Need Bees Removed?
Beekeeping Forums
December 21, 2014, 10:20:50 AM *
Welcome, Guest. Please login or register.
Did you miss your activation email?

Login with username, password and session length
News: Beemaster's official FACEBOOK page
   Home   Help Search Calendar bee removal Login Register Chat  

Pages: [1]   Go Down
Author Topic: Natural Comb Results  (Read 472 times)
House Bee
Offline Offline

Posts: 156

Location: North Star Delaware

« on: August 02, 2011, 09:32:43 PM »

After reading here about foundationless hives, I gave it a go this year.  Here are the results...

When drawing out new frames the bees seem equally content to draw out natural comb frames as frames with wax foundation.  The few black plastic foundation frames were the LAST to get drawn.  The black plastic is good for the beekeeper to see the eggs and larvae, but other than that I cant recommend it. 

One hive started out making some wonky comb in foundationless frames, which I straightened up easily.  After shimming the hive to make it dead level all the comb was drawn straight.  (I believe the bricks supporting the hive shifted some as the hive weight increased) The bees made a lot of drone foundation on the first couple of foundationless frames, but thereafter settled in to a healthy balance between drones and worker size cells.

Most foundationless frames were given a wood starter strip.  I started out using one or two popsical sticks, but later cut just right strips on my table saw that were inserted into the top grove on the frame.  I also made some frames with a v shaped top bar which the bees also liked.  Buying frames is much easier than making frames.

As the hive grew I would replace every other drawn comb in a box with undrawn foundationless frames.  The drawn comb removed from the box was alternated with foundationless frames in the next super.  In this way a box full of new undrawn foundationless frames was spread through two boxes.  When the flow was on all would be drawn out by the next hive inspection.  As the honey came on the next supers were placed under the honey.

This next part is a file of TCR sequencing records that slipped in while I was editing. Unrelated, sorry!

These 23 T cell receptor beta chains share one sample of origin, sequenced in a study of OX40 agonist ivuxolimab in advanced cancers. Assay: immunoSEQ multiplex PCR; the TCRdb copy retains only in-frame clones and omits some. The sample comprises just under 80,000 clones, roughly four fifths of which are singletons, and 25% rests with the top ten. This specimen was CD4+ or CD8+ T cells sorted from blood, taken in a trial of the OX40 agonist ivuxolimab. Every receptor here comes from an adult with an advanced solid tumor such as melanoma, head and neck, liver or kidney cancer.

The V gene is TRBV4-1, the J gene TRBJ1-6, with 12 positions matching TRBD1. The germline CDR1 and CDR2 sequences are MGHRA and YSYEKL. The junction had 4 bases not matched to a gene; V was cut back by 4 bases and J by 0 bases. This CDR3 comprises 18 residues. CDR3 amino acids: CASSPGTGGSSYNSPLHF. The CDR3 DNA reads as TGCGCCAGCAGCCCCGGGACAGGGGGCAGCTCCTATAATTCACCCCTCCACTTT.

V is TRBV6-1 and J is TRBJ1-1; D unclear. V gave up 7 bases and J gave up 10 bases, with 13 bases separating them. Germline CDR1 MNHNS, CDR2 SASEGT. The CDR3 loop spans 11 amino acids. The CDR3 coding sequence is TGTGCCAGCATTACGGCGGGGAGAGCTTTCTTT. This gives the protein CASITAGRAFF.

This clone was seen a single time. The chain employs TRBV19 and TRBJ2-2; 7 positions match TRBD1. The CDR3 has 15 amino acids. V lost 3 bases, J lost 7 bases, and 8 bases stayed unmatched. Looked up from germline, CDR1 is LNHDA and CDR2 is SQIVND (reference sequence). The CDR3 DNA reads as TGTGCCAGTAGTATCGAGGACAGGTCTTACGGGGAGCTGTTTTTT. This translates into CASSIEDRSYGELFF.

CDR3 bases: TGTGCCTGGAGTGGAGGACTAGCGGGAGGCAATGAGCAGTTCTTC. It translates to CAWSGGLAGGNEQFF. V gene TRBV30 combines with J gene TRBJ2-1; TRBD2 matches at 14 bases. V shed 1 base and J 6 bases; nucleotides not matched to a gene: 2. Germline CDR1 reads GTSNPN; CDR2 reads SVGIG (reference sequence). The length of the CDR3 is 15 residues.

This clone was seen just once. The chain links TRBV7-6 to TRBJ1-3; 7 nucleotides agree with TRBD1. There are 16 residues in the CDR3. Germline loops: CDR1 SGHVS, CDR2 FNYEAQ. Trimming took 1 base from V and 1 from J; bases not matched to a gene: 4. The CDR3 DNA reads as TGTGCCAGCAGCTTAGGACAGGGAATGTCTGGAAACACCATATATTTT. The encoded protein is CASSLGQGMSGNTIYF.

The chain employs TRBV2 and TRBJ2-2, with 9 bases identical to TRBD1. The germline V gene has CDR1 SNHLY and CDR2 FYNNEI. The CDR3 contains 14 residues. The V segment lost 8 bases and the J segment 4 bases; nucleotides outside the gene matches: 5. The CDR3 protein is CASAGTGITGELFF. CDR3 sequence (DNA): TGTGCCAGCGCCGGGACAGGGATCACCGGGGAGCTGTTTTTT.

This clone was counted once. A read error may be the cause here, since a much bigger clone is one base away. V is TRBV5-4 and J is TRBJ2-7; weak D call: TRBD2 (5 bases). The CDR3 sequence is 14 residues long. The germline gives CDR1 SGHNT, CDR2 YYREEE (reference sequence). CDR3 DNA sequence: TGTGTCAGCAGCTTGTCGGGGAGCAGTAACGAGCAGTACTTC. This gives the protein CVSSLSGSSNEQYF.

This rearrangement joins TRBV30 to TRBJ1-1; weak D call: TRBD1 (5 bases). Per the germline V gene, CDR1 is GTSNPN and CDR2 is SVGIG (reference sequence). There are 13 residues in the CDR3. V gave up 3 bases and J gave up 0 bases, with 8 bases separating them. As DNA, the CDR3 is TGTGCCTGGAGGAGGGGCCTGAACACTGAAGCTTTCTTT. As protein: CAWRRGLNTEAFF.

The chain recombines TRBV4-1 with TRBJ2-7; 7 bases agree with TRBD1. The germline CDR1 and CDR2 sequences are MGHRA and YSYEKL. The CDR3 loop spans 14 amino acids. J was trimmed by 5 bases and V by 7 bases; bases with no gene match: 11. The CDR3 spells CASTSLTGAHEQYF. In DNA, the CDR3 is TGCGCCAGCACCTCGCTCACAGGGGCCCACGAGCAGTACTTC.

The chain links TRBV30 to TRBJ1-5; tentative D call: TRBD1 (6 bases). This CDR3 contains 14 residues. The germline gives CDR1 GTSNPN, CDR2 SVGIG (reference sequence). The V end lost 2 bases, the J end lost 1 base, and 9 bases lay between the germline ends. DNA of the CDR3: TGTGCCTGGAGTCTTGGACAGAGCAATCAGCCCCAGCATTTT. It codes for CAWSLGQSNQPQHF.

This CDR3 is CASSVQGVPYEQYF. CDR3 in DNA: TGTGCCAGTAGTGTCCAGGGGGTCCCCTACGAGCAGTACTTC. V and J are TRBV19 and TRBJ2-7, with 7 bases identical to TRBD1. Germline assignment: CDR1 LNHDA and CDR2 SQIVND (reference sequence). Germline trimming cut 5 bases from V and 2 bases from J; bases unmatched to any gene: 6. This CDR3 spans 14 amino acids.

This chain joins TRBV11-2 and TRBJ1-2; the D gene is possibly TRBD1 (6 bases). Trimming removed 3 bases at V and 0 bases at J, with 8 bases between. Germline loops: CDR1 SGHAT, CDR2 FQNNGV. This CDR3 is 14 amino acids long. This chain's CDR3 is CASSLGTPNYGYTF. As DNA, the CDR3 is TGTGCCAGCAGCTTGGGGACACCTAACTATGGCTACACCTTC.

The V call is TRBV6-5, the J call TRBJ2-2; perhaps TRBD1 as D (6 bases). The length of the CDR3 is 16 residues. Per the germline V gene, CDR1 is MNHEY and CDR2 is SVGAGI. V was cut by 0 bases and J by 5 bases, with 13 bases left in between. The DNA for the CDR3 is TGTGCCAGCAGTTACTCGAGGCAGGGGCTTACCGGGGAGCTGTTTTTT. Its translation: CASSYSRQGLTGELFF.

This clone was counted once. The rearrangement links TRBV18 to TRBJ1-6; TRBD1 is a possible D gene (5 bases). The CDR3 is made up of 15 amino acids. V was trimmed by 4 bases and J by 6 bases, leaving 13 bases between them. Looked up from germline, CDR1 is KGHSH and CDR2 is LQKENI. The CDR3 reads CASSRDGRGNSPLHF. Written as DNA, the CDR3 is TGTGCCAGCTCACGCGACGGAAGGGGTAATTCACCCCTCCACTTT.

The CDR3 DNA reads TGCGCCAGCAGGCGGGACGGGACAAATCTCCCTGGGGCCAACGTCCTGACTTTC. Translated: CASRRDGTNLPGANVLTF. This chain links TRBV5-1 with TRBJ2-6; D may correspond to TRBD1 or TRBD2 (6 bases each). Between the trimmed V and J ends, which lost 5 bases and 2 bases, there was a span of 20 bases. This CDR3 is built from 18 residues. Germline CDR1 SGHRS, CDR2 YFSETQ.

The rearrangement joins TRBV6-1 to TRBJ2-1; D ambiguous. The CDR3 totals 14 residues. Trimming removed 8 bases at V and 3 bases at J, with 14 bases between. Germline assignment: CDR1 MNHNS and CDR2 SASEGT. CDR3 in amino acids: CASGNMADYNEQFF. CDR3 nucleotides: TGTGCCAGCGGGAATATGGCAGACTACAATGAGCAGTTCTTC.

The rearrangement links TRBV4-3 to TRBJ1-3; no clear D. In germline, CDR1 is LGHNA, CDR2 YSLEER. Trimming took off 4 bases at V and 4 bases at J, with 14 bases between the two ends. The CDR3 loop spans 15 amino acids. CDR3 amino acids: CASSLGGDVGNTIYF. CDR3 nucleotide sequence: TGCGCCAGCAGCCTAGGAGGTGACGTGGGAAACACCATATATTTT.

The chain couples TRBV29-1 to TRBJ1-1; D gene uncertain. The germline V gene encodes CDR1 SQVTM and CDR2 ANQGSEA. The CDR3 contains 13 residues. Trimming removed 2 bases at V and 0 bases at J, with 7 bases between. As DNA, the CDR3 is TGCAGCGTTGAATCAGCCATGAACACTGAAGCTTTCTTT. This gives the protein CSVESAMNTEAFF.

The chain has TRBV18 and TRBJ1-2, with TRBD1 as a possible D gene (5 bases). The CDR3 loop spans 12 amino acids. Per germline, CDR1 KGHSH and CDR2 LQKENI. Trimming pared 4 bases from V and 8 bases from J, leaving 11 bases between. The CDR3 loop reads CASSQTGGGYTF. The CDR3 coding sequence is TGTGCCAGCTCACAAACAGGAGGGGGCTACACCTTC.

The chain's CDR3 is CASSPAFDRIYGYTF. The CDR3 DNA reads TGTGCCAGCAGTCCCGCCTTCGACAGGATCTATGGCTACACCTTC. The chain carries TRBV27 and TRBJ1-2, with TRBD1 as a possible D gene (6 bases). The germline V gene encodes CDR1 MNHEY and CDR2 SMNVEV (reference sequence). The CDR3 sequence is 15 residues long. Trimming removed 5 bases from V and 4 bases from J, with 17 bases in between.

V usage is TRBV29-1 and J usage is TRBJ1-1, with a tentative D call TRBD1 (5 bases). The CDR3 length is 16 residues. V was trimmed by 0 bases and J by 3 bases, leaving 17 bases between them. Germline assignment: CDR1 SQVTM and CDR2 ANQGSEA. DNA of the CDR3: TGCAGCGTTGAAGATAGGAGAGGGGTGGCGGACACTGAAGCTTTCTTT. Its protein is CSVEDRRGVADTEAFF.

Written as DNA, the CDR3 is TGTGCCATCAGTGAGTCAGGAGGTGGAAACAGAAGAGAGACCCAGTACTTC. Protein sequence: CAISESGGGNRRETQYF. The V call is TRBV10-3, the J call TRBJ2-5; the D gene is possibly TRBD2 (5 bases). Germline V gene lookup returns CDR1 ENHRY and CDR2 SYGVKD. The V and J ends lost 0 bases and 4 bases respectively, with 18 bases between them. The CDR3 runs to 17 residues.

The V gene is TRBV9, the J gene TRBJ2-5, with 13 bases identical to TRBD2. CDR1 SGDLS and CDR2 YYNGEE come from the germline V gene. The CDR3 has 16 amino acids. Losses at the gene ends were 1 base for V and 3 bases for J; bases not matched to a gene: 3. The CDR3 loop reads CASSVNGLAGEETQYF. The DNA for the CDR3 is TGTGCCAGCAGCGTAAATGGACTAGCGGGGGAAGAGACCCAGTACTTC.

So far so good.

I was concerned about extraction having read mixed reports here.  The honey was extracted in a radial extractor   A few frames had partial blowouts in the extractor, but the foundationless frame blowouts were in the same proportion as the wax foundation blowouts, leading to the conclusion was the blowouts were more  a result of the high temperature (105 F) on extraction day.

With a mix of foundation and natural comb I did not push regression this year.  I just let the bees make the comb they wanted.

The foundationless comb is absolutely beautiful, I find it esthetically pleasing.  It makes me happy Smiley

House Bee
Offline Offline

Gender: Male
Posts: 313

Location: Florida Suncoast

« Reply #1 on: August 02, 2011, 10:31:57 PM »

Nice post.

Be happy!
Michael Bush
Universal Bee
Offline Offline

Gender: Male
Posts: 13967

Location: Nehawka, NE

« Reply #2 on: August 03, 2011, 12:03:32 AM »

>foundationless frame blowouts were in the same proportion as the wax foundation blowouts, leading to the conclusion was the blowouts were more  a result of the high temperature (105 F) on extraction day.

It's also related to how new the wax is.  Brand new wax is very soft (with or without foundation) and prone to blow out.  Mature wax is stronger.  A couple of weeks of age on the wax makes a lot of difference in strength.

Michael Bush
My website:
My book:
"Everything works if you let it."--Rick Nielsen
Pages: [1]   Go Up
Jump to:  

Beemaster's Beekeeping Ring
Previous | Home | Join | Random | Next
Powered by MySQL Powered by PHP Powered by SMF 1.1.20 | SMF © 2013, Simple Machines | Sitemap Valid XHTML 1.0! Valid CSS!
Page created in 2.068 seconds with 22 queries.

Google visited last this page December 08, 2014, 07:37:06 PM